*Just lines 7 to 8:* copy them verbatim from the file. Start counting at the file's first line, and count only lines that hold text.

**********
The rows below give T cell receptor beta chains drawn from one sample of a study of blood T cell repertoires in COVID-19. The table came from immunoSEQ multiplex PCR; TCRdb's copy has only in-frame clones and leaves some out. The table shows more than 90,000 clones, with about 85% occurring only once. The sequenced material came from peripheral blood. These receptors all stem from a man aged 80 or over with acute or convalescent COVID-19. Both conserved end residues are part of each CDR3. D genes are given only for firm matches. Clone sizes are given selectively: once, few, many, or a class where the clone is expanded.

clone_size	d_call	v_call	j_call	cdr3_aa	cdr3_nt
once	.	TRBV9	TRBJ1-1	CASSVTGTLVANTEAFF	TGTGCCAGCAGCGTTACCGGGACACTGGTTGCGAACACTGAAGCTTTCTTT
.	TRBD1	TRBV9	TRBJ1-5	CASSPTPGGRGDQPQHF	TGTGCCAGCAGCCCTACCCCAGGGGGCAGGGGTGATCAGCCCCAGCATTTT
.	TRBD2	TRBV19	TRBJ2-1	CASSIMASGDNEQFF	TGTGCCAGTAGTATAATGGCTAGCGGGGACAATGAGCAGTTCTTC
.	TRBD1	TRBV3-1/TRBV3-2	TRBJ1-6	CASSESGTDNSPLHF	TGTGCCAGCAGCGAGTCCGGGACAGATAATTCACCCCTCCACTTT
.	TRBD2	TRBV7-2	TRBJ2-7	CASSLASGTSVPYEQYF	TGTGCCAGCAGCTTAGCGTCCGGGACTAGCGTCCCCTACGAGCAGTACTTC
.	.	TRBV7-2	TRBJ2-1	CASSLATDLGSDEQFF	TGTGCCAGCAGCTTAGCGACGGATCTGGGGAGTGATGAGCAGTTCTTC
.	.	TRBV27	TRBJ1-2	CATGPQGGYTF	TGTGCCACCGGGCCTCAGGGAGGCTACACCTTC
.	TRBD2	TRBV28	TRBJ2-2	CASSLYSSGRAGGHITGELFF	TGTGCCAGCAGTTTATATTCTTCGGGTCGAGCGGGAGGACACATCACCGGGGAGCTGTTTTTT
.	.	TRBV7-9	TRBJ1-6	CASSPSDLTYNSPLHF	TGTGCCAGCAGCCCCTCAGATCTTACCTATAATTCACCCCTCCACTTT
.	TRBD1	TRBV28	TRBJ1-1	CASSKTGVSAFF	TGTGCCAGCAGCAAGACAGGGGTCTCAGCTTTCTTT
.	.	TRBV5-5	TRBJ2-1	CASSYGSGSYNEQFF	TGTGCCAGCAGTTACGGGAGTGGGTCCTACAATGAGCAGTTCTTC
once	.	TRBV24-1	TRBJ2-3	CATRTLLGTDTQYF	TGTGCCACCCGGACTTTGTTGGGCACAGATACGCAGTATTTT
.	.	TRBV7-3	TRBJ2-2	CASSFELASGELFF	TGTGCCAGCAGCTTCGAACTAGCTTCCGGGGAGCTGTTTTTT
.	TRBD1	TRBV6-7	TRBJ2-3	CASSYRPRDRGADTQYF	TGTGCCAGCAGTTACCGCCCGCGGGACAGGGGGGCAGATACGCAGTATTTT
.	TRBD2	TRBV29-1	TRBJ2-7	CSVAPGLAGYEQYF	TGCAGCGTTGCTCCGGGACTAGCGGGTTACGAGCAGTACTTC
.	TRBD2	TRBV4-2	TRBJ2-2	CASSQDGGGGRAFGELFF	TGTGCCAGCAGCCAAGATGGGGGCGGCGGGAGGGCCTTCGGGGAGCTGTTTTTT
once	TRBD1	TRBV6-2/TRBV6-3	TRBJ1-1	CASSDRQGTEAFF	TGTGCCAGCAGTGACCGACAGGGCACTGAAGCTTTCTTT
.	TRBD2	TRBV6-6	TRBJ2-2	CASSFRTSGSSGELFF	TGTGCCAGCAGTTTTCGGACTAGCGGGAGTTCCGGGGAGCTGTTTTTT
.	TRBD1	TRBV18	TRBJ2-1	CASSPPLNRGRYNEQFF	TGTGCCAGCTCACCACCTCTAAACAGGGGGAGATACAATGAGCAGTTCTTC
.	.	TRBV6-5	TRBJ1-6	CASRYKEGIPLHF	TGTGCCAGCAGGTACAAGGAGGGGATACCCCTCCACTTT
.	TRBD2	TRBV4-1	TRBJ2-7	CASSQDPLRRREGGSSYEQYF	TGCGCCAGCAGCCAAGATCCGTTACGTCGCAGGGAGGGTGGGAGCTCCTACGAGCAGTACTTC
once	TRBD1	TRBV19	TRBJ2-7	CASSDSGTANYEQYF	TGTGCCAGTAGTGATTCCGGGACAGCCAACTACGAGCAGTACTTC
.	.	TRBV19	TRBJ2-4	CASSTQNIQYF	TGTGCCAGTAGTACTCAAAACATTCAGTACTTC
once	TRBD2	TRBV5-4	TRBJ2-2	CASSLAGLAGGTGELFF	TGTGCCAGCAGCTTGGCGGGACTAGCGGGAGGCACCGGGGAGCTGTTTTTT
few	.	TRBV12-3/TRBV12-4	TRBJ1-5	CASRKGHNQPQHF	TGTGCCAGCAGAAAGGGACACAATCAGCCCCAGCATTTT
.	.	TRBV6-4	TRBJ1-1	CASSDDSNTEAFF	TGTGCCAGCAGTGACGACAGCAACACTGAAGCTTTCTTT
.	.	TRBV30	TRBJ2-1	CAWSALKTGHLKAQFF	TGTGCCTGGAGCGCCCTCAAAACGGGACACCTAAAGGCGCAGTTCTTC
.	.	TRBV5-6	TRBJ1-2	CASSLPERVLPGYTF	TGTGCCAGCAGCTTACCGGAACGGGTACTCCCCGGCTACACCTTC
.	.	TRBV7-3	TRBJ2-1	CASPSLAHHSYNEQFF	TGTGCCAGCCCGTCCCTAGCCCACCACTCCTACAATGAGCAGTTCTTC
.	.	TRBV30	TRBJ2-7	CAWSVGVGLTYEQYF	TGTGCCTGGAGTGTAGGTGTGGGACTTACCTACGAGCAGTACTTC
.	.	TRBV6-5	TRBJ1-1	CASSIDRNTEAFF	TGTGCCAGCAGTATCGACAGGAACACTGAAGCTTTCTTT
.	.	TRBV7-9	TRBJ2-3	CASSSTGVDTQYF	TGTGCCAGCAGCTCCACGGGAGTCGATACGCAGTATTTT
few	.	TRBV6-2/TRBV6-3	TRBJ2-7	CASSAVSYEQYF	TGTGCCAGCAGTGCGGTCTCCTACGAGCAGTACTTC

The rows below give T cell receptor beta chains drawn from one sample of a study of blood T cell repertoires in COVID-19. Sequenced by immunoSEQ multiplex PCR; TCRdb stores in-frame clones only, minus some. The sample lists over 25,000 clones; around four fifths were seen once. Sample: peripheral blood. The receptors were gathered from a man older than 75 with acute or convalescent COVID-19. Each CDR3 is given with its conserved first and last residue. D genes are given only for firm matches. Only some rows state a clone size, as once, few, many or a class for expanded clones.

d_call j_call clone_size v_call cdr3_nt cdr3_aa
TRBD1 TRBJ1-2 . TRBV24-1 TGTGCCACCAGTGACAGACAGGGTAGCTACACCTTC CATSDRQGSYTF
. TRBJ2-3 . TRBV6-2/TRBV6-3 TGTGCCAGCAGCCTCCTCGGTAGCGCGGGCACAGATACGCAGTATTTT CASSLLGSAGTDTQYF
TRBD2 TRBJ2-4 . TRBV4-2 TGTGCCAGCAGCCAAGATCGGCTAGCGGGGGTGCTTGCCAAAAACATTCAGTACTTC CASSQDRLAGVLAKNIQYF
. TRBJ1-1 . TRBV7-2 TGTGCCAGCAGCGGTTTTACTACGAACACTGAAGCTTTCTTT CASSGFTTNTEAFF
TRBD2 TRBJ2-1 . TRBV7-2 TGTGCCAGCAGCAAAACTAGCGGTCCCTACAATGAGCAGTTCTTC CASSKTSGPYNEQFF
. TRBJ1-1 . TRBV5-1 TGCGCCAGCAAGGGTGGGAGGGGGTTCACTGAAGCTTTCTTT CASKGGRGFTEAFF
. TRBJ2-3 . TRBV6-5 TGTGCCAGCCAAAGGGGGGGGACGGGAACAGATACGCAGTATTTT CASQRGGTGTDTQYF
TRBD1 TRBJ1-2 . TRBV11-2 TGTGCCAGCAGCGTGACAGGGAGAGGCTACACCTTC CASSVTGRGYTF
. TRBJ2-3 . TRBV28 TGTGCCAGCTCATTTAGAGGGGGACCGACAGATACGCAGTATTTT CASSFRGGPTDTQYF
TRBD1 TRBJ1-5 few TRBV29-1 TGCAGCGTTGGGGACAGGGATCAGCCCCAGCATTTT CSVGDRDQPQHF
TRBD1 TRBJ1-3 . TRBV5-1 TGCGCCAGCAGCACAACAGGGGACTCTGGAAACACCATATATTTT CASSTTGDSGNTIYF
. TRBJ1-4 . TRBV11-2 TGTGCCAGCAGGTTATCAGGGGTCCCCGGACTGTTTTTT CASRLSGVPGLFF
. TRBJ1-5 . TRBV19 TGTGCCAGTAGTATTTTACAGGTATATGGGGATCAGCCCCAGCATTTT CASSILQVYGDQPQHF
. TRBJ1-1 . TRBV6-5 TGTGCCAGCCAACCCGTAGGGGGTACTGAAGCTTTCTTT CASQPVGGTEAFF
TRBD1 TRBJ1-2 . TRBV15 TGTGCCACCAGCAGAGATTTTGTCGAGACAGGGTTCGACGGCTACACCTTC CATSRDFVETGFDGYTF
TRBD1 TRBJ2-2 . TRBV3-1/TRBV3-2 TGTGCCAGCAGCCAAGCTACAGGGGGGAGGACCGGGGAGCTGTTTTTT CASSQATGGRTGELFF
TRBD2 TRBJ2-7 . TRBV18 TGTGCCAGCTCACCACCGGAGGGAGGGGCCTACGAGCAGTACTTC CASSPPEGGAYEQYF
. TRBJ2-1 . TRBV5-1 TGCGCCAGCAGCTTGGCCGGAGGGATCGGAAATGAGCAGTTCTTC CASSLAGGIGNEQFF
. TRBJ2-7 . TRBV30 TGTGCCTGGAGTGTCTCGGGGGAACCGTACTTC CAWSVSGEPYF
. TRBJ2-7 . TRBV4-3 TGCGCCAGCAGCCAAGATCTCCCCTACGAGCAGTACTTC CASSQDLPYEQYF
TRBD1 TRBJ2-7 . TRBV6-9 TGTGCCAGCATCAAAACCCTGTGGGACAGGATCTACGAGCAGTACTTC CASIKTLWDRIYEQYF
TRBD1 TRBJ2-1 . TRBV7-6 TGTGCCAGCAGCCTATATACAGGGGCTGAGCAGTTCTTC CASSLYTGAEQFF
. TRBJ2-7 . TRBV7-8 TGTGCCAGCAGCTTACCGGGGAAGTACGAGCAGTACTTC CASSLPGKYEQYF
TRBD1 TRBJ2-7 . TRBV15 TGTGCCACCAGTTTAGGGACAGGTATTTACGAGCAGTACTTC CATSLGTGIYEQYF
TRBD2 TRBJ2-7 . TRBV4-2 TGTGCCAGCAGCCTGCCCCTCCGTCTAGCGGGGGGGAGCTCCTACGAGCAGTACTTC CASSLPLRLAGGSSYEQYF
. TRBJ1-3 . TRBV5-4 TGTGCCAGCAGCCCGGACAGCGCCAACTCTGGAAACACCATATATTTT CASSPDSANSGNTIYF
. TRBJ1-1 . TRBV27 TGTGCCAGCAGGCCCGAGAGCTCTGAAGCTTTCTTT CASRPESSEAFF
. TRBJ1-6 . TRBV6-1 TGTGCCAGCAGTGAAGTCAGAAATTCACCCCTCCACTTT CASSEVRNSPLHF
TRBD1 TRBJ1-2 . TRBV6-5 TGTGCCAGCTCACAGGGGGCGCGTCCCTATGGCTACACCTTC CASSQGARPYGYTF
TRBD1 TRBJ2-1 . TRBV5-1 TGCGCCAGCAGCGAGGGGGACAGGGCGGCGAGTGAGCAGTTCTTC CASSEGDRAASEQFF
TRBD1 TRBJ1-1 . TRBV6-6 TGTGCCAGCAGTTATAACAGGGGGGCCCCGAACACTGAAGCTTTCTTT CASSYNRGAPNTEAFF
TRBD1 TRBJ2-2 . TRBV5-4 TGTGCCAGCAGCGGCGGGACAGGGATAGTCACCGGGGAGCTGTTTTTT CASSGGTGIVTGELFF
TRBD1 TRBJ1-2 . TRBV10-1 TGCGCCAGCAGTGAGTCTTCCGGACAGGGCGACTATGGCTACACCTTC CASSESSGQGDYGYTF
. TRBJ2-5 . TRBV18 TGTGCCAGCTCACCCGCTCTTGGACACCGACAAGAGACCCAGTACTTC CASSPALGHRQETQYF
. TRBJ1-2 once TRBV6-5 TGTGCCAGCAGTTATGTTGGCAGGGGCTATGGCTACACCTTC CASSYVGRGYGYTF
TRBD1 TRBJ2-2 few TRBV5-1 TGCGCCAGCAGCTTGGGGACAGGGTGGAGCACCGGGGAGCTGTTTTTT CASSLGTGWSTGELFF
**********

.	TRBD2	TRBV7-2	TRBJ2-7	CASSLASGTSVPYEQYF	TGTGCCAGCAGCTTAGCGTCCGGGACTAGCGTCCCCTACGAGCAGTACTTC
.	.	TRBV7-2	TRBJ2-1	CASSLATDLGSDEQFF	TGTGCCAGCAGCTTAGCGACGGATCTGGGGAGTGATGAGCAGTTCTTC